Sometimes, this is the only thing more baffling than the people in sports: the people who try to get close to them.

Take the cases of Marge Schott and Michael Irvin.

Schott, 67, owns the Cincinnati Reds. She treats her dogs better than her players, and lets them run around the bases and leave their droppings wherever they feel like it — I’m talking about the dogs, not the players. She once forbade her team to wear earrings because, as she put it, “only fruits wear earrings.” She also once suggested that all the scouts be fired, “because all they do is sit around and watch baseball games.”

Schott, a rich woman, is so cheap she canceled out-of-town scores for Riverfront Stadium to save a few hundred bucks. She is so insensitive that this year, on Opening Day, when an umpire dropped dead in the first inning, she couldn’t understand why they canceled the game.

On the road of life, Marge Schott is a big muddy pothole, something that bumps your ride and makes you say, “Where the heck did that come from?” At times, she shows ignorance, and, at times, she shows terrible prejudice, sprinkling her vocabulary with such phrases as “dumb, lazy niggers” and
“Jewish bastards.”

Last week, Schott told an interviewer from ESPN that Adolph Hitler was
“good at the beginning, but he just went too far.”

You get the picture?

If not, let us not mince words, because Lord knows, Marge doesn’t: The lady is a cheap, racist kook. She’s gone. Out of it. The only difference between her and some babbling ninny on the street is the size of her bank account.

My question is this: Why is anyone interviewing her?

Ignore the owners

Why are ESPN reporters — or any reporters — seeking a sit- down, face-to-face with a dolt? Is it to probe the inner psyche of a raving madwoman? Or is it simply to get a controversial interview that might help ratings?

If it’s the latter, then such action, in a way, is even worse than Schott’s
— because we should know better. You ask a fool, you get foolish answers. It’s not as if Schott is begging to be interviewed. She generally avoids the press. But being as scatterbrained as she appears to be, now and then, reporters get inside her cage, they follow her around, they write things down, such as her comments on John McSherry’s death on Opening Day. Obviously, she shouldn’t have said those things. But she didn’t grab a reporter and say,
“Write this now!” Her comments were overheard by the reporter who happened to be alongside for a day-in-the-life story.

I imagine if we all had eavesdropping access to owners, we could report a dumb remark every couple of hours.

Here’s a better idea: Why not walk away?

Schott is a lost cause, not worth our time. She already has been sanctioned, has had control of her team temporarily taken away, was sent to sensitivity training — must be the same folks who trained Pat Buchanan — and this is the result. Adolph Hitler was good at the beginning.

Enough. Let baseball decide whether it wants to seize her team; meanwhile, let’s stop quoting her. It’s embarrassing to our profession.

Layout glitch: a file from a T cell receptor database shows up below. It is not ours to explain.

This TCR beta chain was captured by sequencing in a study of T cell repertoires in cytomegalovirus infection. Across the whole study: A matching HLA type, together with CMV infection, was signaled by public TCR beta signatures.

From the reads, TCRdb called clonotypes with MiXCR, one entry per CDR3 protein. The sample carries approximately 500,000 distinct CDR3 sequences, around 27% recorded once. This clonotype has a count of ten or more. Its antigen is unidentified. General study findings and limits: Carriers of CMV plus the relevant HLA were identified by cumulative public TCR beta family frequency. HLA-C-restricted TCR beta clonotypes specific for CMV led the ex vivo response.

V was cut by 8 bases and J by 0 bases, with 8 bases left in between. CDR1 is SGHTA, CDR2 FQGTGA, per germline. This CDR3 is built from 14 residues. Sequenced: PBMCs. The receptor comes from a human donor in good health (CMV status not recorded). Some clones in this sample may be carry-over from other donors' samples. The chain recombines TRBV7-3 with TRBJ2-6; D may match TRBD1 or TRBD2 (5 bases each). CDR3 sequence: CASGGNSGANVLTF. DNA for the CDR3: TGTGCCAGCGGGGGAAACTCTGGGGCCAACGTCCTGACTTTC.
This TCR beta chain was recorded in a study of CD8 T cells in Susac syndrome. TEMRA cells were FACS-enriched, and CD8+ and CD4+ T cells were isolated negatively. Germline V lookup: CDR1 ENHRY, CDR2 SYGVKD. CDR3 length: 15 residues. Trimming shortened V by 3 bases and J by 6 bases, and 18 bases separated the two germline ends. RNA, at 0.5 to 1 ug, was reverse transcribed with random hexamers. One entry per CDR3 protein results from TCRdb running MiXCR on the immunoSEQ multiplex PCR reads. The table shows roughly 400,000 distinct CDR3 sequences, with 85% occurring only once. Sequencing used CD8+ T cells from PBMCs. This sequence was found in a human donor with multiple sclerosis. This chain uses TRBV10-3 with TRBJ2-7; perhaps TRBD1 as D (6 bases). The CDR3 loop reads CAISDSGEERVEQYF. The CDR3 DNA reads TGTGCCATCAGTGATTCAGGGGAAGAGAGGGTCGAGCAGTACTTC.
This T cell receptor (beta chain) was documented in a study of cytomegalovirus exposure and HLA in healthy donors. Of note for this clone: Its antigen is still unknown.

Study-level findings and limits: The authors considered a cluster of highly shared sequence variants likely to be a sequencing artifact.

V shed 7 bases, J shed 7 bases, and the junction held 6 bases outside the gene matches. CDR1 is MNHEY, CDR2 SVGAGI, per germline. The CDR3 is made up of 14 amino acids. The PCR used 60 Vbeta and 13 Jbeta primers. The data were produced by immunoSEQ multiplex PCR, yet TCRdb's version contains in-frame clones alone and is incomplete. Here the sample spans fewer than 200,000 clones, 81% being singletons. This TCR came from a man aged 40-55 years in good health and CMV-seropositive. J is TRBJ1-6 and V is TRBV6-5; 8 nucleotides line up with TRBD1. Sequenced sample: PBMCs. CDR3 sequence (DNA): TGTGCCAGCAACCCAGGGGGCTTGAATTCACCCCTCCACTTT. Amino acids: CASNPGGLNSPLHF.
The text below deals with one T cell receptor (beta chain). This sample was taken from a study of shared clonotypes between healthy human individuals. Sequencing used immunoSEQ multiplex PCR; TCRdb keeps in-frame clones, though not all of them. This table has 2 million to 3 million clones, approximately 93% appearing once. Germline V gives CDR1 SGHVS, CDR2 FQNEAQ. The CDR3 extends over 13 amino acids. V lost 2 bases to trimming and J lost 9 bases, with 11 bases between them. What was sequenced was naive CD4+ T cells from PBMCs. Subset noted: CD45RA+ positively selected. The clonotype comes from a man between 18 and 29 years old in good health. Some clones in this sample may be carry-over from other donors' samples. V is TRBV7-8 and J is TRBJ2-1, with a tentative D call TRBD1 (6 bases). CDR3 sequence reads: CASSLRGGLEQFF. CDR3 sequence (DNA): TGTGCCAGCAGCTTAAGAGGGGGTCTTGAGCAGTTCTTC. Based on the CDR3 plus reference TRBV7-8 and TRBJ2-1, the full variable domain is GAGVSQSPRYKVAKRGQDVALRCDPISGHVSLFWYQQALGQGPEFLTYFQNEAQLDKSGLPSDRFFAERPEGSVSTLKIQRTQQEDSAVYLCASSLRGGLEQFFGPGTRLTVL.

Stupidity is an obvious animal. Milking it makes no sense.

Avoid the groupies

Ah, but reporters are only one type of creature that surrounds sports today — and, believe it or not, we may be the least harmful. Consider the case of Irvin, the Dallas Cowboys’ star receiver, now in the middle of a drug probe, after being busted in a motel room with two suspected prostitutes and a table full of cocaine.

Things already were looking pretty grim for Irvin — although you wouldn’t know it by his cocky demeanor — then along came a fellow named Dennis Pedini to make things worse.

Pedini is a former “confidant” of Irvin’s, what we in the business call a
“jock sniff,” a sycophant, a hanger-on. These are the people who swarm to athletes like bees to a flower, they laugh at everything the athlete says, they run errands, serve as gofers, hang around trying to bask in the glow of fame, then race home and tell their friends how tight they are with Mr. Big Shot. It is a pathetic kind of behavior, exhibited by people who generally have no identity of their own. Most athletes hate these folks, but instead of ignoring them, they often use them.

Irvin allegedly used Pedini enough to trust him with talk about drug deals. What he didn’t know was that Pedini — who says he felt burned by players who did not “appreciate” him — was taping these conversations. He now has sold those tapes to a TV station in Ft. Worth.

It’s ironic, in a way. Irvin, who thinks you can do anything if you’re famous, may now be done in by . . . a groupie.

Ah, well. The lesson of both Schott and Irvin is clear: We make too much of sports people. We revere them as if they really contributed something to society, and we hang on their often stupid words and equally stupid actions, as if Moses himself had come down from the mountain.

If people didn’t suck up to Irvin as if he were catnip, maybe he wouldn’t believe that female dancers and trays of cocaine don’t get you in trouble. And if reporters didn’t always feel that a quote from an idiot is better than no quote at all, perhaps we wouldn’t be polluted with Marge Schott.

What a wonderful world it would be.

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